affirmed that it is only a violent minority that besmirches the name of
a vast and "peaceful" Muslim majority. But he seemed once again to
implicate all Muslims as suspect when he warned, "The sooner the
extremists are isolated and unwelcome in Muslim communities, the sooner
we will all be safer."

Nowhere were these blindspots more
apparent than his statements about Palestine/Israel. He gave his
audience a detailed lesson on the Holocaust and explicitly used it as a
justification for the creation of Israel. "It is also undeniable," the
president said, "that the Palestinian people - Muslims and Christians -
have suffered in pursuit of a homeland. For more than sixty years they
have endured the pain of dislocation."

Suffered in pursuit of a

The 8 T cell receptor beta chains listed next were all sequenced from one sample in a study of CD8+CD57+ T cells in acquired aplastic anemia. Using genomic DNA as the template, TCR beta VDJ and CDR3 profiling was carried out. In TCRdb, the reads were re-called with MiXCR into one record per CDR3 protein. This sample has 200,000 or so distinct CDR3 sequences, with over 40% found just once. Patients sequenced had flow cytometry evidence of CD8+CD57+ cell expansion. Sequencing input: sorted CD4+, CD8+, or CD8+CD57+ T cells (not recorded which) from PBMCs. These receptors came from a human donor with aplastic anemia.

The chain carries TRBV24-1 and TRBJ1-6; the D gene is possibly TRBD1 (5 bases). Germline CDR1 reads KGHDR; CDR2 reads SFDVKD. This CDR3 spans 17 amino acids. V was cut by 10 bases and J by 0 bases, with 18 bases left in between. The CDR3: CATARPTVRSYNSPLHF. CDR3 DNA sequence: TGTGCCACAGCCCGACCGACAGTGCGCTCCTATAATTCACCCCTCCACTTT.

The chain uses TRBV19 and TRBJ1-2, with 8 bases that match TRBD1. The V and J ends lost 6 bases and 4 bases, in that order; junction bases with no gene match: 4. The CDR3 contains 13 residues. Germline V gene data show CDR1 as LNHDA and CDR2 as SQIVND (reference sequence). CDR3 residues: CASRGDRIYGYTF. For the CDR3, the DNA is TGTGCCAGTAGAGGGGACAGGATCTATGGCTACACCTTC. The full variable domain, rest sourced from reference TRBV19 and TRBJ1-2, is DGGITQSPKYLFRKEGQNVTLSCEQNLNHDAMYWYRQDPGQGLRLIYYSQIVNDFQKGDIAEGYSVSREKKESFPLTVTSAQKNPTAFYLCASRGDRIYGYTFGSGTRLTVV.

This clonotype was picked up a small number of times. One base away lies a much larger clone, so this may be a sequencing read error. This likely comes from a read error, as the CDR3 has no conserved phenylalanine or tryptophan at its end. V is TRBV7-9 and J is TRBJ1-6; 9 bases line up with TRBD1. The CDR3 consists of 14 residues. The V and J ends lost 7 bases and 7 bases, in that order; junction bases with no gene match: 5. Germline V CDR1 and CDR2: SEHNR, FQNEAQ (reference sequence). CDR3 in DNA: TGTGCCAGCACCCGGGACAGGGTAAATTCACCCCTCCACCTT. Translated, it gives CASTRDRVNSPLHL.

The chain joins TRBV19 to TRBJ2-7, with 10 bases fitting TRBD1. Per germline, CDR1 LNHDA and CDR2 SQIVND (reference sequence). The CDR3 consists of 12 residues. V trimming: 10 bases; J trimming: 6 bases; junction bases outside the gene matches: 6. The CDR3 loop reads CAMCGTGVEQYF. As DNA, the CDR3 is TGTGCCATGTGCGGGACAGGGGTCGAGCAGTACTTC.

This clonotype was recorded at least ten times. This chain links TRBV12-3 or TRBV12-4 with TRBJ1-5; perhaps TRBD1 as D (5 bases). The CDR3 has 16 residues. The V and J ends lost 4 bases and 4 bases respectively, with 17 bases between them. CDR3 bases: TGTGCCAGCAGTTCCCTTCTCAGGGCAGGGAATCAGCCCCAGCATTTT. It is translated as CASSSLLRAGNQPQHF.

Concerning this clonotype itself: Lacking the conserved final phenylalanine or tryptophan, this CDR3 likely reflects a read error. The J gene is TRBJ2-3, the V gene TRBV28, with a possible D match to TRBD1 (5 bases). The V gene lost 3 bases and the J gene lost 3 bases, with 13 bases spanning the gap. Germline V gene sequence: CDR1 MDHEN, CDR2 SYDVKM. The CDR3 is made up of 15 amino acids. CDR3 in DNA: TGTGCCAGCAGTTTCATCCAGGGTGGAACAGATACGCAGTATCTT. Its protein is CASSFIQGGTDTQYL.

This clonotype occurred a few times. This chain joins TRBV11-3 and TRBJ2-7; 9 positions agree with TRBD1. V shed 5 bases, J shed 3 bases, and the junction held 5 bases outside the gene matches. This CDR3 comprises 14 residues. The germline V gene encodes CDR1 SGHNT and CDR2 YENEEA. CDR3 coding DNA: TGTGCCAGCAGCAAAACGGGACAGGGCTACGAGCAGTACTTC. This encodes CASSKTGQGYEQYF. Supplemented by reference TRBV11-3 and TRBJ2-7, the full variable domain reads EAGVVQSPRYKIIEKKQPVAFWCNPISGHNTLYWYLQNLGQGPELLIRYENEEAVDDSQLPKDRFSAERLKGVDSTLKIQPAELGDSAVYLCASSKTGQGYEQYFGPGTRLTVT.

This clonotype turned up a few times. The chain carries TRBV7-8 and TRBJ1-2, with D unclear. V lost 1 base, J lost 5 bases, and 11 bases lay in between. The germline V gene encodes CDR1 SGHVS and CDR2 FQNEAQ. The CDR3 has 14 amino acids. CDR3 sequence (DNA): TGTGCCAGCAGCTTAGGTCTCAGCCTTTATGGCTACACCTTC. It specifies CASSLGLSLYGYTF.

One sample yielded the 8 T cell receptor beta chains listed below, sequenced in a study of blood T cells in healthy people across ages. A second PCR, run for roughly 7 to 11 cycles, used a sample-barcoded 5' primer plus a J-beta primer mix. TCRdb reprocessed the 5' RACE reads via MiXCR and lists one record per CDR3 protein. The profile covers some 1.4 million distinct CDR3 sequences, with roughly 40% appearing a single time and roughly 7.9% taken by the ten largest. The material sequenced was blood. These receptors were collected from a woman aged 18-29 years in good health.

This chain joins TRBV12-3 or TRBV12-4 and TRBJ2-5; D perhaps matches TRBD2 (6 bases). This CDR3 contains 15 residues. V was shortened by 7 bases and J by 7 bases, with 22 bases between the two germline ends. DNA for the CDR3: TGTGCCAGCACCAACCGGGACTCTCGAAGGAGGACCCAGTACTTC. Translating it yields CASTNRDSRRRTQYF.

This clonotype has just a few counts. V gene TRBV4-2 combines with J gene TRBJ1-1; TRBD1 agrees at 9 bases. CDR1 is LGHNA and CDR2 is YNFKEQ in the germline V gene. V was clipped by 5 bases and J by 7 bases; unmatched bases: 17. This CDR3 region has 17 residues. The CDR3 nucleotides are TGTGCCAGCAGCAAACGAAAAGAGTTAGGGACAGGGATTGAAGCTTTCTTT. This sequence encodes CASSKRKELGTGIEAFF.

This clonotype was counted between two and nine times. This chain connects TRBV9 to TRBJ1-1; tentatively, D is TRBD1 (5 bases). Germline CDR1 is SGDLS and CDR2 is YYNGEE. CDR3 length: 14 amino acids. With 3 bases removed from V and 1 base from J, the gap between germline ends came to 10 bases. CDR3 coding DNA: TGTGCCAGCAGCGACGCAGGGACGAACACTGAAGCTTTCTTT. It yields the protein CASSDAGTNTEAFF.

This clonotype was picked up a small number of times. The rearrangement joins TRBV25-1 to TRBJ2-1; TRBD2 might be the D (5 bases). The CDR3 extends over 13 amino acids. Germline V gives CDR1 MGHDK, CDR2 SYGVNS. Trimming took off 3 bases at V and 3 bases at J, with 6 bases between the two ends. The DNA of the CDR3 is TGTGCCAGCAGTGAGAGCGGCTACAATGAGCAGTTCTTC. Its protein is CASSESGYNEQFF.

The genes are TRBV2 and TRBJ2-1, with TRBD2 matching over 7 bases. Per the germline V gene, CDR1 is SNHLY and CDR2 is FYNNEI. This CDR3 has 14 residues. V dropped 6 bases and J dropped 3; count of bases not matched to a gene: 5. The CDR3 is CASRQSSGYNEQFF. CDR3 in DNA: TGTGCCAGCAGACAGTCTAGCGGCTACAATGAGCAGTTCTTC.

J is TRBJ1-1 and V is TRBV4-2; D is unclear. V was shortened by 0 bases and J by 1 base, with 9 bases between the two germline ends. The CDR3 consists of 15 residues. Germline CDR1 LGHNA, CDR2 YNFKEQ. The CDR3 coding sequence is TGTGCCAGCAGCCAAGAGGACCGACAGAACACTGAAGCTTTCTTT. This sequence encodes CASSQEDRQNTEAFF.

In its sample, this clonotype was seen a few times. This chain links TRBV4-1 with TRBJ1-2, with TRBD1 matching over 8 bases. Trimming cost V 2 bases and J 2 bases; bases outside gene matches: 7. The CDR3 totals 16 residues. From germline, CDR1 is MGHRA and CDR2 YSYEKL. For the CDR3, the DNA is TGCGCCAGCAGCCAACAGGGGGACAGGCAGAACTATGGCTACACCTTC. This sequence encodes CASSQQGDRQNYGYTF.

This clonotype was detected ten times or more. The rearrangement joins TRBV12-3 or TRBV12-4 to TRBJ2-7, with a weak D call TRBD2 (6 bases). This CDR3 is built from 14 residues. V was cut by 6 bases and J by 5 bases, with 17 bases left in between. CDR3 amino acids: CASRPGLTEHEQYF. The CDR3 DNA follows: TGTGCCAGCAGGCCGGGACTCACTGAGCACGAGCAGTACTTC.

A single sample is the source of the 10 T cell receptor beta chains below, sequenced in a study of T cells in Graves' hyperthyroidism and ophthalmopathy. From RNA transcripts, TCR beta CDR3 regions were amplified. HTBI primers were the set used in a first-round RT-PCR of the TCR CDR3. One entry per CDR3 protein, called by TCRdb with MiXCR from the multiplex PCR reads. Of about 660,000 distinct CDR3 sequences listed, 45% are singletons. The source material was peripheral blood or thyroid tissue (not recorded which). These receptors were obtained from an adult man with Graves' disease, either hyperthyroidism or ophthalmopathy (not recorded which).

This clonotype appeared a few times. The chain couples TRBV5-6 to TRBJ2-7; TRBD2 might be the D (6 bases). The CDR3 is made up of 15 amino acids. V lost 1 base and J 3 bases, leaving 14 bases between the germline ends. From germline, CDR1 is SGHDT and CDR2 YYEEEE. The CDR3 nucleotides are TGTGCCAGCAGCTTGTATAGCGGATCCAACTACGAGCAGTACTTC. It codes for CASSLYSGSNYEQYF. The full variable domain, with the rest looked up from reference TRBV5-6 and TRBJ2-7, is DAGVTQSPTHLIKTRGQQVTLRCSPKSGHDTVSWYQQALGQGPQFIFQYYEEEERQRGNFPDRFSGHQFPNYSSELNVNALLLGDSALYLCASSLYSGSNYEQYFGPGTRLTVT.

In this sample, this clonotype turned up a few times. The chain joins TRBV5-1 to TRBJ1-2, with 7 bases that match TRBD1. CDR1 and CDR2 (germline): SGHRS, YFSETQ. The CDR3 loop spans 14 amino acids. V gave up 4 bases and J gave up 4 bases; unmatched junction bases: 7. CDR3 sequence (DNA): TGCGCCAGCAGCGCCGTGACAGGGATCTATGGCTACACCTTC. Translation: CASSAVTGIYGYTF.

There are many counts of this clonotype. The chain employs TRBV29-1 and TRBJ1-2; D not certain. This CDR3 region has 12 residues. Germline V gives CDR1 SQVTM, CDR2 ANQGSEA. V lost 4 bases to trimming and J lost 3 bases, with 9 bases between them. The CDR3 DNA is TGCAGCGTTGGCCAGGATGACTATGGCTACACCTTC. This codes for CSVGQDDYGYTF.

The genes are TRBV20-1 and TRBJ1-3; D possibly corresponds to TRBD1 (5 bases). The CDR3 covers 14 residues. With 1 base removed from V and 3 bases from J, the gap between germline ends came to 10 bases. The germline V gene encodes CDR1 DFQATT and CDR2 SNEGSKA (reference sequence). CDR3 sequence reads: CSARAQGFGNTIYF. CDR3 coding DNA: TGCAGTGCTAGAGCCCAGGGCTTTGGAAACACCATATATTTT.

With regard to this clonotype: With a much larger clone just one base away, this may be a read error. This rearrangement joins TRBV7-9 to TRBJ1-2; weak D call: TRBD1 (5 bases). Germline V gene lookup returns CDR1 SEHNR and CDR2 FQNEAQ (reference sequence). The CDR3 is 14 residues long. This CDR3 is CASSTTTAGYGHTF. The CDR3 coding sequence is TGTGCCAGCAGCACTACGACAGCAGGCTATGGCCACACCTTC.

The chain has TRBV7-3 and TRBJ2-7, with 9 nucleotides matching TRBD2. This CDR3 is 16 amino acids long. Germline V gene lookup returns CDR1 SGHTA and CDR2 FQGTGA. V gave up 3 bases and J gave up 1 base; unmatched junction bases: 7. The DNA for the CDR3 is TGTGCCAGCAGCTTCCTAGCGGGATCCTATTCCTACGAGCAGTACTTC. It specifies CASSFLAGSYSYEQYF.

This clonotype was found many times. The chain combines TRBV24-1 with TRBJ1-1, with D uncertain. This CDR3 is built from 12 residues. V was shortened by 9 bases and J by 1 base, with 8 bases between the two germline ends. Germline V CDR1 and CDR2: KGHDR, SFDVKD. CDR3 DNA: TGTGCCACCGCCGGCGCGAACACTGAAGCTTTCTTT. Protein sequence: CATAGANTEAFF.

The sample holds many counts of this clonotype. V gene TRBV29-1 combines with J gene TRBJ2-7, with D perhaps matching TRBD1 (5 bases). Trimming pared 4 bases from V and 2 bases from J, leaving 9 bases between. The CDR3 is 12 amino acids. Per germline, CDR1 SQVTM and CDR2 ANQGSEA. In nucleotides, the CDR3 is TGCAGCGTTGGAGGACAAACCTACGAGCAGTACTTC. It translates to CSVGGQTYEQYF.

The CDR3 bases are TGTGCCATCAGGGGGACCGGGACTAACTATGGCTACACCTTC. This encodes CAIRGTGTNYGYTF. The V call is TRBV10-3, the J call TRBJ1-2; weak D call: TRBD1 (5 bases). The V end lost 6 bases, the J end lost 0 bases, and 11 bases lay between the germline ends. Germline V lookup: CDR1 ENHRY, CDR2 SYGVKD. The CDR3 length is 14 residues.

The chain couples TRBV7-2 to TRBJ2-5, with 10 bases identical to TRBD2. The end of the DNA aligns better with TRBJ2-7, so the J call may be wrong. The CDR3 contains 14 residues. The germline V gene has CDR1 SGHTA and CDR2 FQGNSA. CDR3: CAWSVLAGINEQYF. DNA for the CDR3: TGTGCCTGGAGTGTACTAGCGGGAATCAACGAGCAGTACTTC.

homeland? The pain of dislocation? They already had a homeland. They
suffered from being ethnically cleansed and dispossessed of it and
prevented from returning on the grounds that they are from the wrong
ethno-national group. Why is that still so hard to say?

lectured Palestinians that "resistance through violence and killing is
wrong and does not succeed". He warned them that "It is a sign of
neither courage nor power to shoot rockets at sleeping children, or to
blow up old women on a bus. That is not how moral authority is claimed;
that is how it is surrendered." (Note: the last suicide attack
targeting civilians by a Palestinian occurred in 2004)

enough, but did Obama really imagine that such words would impress an
Arab public that watched in horror as Israel slaughtered 1,400 people
in Gaza last winter, including hundreds of sleeping, fleeing or
terrified children, with American-supplied weapons? Did he think his
listeners would not remember that the number of Palestinian and
Lebanese civilians targeted and killed by Israel has always far
exceeded by orders of magnitude the number of Israelis killed by Arabs
precisely because of the American arms he has pledged to continue
giving Israel with no accountability. Amnesty International recently
confirmed what Palestinians long knew: Israel broke the negotiated